Woman scared she might be pregnant (not me!)
20-something miseries, things you might find funny

Pregnancy Scares in Your 20s Are Weird

Currently, I am freaking out that I might be pregnant. Pretty typical week-before-my-period stuff:

  • Constantly squeezing my boobs to check if they’re really as big as they feel and being horrified at their outrageous size every time, even though I just checked them like 20 minutes ago and totally knew they were going to feel outrageously huge
  • Being so hyperaware of any possible morning sickness that the stress is actually making me nauseous (I hope)
  • Apologizing to my baby that I’m 90% sure is there for desperately wishing it wasn’t

I didn’t have sex as a teenager, so I guess I can’t compare how this feels to how that would feel, but I do have another point of reference: my friends and all their babies. Right now, I have one friend who is raising an almost 2-year-old, another who recently and somewhat spontaneously decided to have baby #2, and another friend who is ecstatic to be pregnant after several stressful months of trying.

When I think about them, I remember that I’m not at an age where getting pregnant is the end of the world anymore—supposedly. It honestly just makes me feel crazier for how much I don’t want to be pregnant. It surprises me, because I want kids. Lots of kids. I’m infamous for claiming that I want twins. And I’m not in high school, or even in college. I could feasibly have a baby and things would be fine. Except that my husband and I are living with his parents, and I’m still learning how to not be a college student (read as: how to sit still and actually work for 8 hours in a row), and I thought I had more time for other things.

I don’t want to make it sound like having a baby makes you a shut-in, but when you have a baby, you can’t close down the bar with friends anymore. You can’t take spontaneous road trips. I don’t do those things anyway, but I could. I guess in the back of my mind I always thought I’d do them “later.” When you have a baby, your whole world revolves around keeping your precious bean safe and happy. And that is lovely. But “later” sort of goes away, you know?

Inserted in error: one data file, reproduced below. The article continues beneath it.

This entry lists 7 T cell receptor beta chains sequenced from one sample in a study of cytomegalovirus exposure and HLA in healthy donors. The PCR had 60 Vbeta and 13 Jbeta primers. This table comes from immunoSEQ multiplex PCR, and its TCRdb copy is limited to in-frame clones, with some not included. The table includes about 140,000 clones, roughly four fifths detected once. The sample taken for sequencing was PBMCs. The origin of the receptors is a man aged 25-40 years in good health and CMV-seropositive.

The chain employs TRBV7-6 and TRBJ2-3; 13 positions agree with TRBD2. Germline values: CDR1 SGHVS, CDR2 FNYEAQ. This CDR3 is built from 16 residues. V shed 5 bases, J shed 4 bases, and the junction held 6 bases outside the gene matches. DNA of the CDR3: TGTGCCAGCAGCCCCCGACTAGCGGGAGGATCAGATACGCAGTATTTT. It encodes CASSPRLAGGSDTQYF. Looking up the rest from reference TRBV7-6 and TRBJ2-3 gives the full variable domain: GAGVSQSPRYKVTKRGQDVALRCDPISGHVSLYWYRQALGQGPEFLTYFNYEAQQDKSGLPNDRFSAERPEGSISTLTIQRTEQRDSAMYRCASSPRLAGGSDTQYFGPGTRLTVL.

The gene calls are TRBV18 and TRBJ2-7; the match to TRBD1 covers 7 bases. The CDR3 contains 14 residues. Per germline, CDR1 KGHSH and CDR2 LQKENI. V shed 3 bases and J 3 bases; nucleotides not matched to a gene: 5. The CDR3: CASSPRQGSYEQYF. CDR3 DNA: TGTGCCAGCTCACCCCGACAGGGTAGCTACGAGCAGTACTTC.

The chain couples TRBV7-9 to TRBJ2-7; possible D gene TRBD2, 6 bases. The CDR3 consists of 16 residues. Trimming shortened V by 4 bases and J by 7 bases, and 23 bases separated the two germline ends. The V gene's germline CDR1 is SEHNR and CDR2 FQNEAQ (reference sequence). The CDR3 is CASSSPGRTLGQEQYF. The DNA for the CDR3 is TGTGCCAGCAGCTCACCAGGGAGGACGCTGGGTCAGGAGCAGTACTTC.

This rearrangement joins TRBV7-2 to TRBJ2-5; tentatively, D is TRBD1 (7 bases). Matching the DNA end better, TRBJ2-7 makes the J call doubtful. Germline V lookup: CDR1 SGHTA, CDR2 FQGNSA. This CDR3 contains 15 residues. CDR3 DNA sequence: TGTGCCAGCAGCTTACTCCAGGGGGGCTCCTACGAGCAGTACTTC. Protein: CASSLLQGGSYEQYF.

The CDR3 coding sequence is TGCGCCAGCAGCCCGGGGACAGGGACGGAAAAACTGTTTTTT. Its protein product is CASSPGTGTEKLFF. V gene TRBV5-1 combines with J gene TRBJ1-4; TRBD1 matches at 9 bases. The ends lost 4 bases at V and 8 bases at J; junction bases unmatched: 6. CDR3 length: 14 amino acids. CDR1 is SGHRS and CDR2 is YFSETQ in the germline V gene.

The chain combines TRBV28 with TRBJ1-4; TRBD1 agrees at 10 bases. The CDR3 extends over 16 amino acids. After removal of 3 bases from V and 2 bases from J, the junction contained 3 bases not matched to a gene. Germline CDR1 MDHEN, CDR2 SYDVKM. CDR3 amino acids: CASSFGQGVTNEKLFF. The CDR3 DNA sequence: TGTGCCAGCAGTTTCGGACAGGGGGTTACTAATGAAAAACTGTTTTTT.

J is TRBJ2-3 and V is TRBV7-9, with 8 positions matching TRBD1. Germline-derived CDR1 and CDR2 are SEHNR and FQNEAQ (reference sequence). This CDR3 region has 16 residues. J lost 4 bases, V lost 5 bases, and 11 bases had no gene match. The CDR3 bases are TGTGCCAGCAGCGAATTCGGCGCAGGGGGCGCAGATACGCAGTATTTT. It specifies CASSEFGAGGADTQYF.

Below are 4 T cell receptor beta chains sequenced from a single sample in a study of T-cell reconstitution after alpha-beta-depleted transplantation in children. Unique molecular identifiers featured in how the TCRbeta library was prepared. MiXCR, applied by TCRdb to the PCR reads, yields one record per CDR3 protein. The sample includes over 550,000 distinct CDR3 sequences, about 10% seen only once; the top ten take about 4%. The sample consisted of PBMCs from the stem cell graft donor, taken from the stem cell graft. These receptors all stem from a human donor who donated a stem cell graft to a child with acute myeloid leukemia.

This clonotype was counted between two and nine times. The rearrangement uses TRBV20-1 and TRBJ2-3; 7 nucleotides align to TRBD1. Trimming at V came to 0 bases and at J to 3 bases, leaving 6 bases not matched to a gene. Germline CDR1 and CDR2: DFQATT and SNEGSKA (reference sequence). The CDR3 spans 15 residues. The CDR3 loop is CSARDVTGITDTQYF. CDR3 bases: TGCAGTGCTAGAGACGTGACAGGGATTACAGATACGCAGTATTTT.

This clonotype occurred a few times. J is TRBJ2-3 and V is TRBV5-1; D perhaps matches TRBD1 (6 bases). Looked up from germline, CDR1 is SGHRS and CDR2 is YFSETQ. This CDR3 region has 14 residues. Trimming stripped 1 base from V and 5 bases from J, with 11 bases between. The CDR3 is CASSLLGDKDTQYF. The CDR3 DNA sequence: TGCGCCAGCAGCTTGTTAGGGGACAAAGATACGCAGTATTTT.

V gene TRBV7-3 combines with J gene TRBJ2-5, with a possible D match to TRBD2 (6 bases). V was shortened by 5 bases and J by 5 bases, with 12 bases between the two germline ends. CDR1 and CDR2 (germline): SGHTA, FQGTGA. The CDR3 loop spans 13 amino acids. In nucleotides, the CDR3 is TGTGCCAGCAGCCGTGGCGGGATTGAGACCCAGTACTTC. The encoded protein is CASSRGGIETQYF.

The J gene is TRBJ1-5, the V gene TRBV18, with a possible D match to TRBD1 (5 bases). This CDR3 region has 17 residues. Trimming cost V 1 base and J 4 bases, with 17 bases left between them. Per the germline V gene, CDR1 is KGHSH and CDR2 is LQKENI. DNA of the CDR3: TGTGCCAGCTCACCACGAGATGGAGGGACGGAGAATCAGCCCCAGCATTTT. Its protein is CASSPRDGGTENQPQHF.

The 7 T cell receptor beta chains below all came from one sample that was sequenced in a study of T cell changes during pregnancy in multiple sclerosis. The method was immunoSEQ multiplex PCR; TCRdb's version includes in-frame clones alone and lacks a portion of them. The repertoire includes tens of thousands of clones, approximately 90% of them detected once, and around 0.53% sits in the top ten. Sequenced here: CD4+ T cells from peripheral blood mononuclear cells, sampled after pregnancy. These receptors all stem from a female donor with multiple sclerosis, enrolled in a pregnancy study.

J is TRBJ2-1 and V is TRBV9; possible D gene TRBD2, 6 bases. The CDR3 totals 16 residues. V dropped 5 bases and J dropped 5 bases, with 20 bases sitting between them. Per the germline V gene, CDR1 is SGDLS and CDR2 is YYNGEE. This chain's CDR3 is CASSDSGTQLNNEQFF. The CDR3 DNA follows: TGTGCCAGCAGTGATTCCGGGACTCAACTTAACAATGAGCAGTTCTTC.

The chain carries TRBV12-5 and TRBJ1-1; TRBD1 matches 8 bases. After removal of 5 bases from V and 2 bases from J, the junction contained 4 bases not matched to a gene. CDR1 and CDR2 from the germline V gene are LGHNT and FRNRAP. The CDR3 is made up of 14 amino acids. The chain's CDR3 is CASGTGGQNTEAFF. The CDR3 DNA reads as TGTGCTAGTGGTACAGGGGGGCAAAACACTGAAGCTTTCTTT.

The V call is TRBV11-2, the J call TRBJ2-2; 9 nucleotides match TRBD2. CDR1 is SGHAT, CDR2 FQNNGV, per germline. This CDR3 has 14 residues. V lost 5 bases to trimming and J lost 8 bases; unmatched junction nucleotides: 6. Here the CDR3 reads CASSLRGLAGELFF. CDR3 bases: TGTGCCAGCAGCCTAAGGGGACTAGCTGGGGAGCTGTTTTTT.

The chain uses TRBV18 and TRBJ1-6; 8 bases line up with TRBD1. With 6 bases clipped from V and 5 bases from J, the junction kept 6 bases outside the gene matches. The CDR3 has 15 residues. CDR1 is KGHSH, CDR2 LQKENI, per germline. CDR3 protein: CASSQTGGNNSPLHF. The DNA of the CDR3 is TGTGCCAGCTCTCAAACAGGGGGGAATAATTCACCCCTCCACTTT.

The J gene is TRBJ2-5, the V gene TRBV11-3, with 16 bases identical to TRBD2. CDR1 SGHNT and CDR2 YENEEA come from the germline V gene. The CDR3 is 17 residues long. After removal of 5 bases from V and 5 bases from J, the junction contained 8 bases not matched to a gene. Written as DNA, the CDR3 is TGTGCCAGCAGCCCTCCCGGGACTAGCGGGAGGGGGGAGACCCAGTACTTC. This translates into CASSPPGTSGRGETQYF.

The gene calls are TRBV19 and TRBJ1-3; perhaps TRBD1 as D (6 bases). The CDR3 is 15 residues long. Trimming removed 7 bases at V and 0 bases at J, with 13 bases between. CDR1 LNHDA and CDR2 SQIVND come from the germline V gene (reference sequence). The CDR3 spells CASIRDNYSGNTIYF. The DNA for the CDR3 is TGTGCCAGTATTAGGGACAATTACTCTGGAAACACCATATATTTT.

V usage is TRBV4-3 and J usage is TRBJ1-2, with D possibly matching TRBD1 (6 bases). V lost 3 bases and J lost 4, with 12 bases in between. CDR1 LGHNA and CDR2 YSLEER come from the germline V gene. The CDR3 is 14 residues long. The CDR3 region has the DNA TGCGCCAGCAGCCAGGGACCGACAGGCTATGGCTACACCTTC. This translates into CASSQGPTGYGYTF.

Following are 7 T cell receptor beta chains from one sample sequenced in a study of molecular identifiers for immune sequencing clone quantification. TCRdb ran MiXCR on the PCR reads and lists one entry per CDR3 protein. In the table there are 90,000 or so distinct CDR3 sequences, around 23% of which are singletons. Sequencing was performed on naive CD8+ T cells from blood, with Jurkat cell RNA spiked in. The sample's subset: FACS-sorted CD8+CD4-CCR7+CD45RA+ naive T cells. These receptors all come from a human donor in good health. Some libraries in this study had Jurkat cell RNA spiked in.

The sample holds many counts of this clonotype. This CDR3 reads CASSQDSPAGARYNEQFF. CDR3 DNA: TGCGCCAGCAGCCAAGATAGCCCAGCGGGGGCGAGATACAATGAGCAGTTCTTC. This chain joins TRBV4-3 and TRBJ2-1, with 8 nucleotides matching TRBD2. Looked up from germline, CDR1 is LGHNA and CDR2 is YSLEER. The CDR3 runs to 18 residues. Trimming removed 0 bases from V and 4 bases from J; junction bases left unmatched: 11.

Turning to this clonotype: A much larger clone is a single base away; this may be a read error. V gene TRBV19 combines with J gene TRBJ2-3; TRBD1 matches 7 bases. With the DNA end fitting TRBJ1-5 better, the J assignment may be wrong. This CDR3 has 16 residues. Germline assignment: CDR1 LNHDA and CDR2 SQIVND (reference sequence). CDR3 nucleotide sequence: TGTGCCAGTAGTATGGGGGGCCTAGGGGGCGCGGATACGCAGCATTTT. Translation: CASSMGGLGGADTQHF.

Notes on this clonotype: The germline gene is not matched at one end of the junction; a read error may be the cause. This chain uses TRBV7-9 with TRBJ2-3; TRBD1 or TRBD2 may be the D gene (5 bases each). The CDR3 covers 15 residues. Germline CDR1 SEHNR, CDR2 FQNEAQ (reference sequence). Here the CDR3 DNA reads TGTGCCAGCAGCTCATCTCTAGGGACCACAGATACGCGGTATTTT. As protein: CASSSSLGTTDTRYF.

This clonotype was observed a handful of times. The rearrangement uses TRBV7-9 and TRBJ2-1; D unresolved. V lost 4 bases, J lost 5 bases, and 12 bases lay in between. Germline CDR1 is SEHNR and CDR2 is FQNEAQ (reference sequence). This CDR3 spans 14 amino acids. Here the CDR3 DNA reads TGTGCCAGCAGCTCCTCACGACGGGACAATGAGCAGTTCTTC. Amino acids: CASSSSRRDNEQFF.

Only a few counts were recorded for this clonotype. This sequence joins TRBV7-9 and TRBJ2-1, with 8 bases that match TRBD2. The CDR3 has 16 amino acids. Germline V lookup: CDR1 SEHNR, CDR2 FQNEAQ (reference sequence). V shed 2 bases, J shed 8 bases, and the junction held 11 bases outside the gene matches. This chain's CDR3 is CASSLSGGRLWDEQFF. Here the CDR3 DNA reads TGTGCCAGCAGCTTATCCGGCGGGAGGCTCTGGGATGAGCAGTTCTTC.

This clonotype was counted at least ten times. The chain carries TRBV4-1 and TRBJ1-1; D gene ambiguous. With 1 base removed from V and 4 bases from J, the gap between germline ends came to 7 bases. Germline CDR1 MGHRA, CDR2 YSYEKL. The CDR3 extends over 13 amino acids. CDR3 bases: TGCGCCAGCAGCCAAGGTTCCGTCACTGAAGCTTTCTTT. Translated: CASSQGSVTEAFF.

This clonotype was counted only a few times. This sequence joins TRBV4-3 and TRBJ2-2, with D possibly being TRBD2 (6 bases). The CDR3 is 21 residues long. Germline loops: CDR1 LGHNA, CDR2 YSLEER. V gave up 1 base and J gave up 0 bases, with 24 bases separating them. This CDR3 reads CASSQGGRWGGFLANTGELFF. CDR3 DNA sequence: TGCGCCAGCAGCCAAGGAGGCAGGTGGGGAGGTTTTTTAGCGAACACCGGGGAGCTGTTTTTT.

My husband and I were in a long-distance relationship for 6 years, constantly putting off adventures and dates and alone time, constantly making plans for “later,” when we would finally be together “for real.” Now that we finally live in the same city, we live with my in-laws. Which is great, and they are saints for helping us save for a house, but we just keep accumulating more plans for “later.” We’ve never lived together, just the two of us. If this month’s pregnancy scare is more than a scare (seriously, how are my boobs this big??), we’ll never get “later.”

That’s what I’ll miss: my 20s with my husband. Am I selfish for wanting to keep that? For a lot of people my age, it doesn’t seem so bad, getting married, having a baby a year later, being a family. But I am not ready to have my own family. I’m a dysfunctional person with dysfunctional coping mechanisms and dysfunctional feelings about herself. I don’t want to pass those on to my kids, and honestly? I am terrified of the emotional stress of being pregnant, and even worse, being a mom.

Mom. I know, I’m being dramatic, it really wouldn’t be that bad if I were pregnant. But that word feels so out of character for me. I’ve always been told that I’m a nurturing presence, and I love babies and their adorable little toes and heads that smell like love, but “mom” is not the right title for who I am right now. “Tall child” or “on fire garbage can” could work, but “mom”? No way.

I would adjust. That’s what I keep telling my baby that I feel terrible for hoping isn’t there. I will love being your mom, it just wasn’t the plan right now so I’m freaking out. Mommy does that a lot. But she loves you. Then I go back to feeling myself up or wondering how I’ll ever make it across the chasm between who I am right now and who I would need to be to raise a child.


Update: Not pregnant. Relieved and weirdly sad. Being a woman is living an absurdist performance piece, I swear.

Leave a Reply

Fill in your details below or click an icon to log in:

WordPress.com Logo

You are commenting using your WordPress.com account. Log Out /  Change )

Google photo

You are commenting using your Google account. Log Out /  Change )

Twitter picture

You are commenting using your Twitter account. Log Out /  Change )

Facebook photo

You are commenting using your Facebook account. Log Out /  Change )

Connecting to %s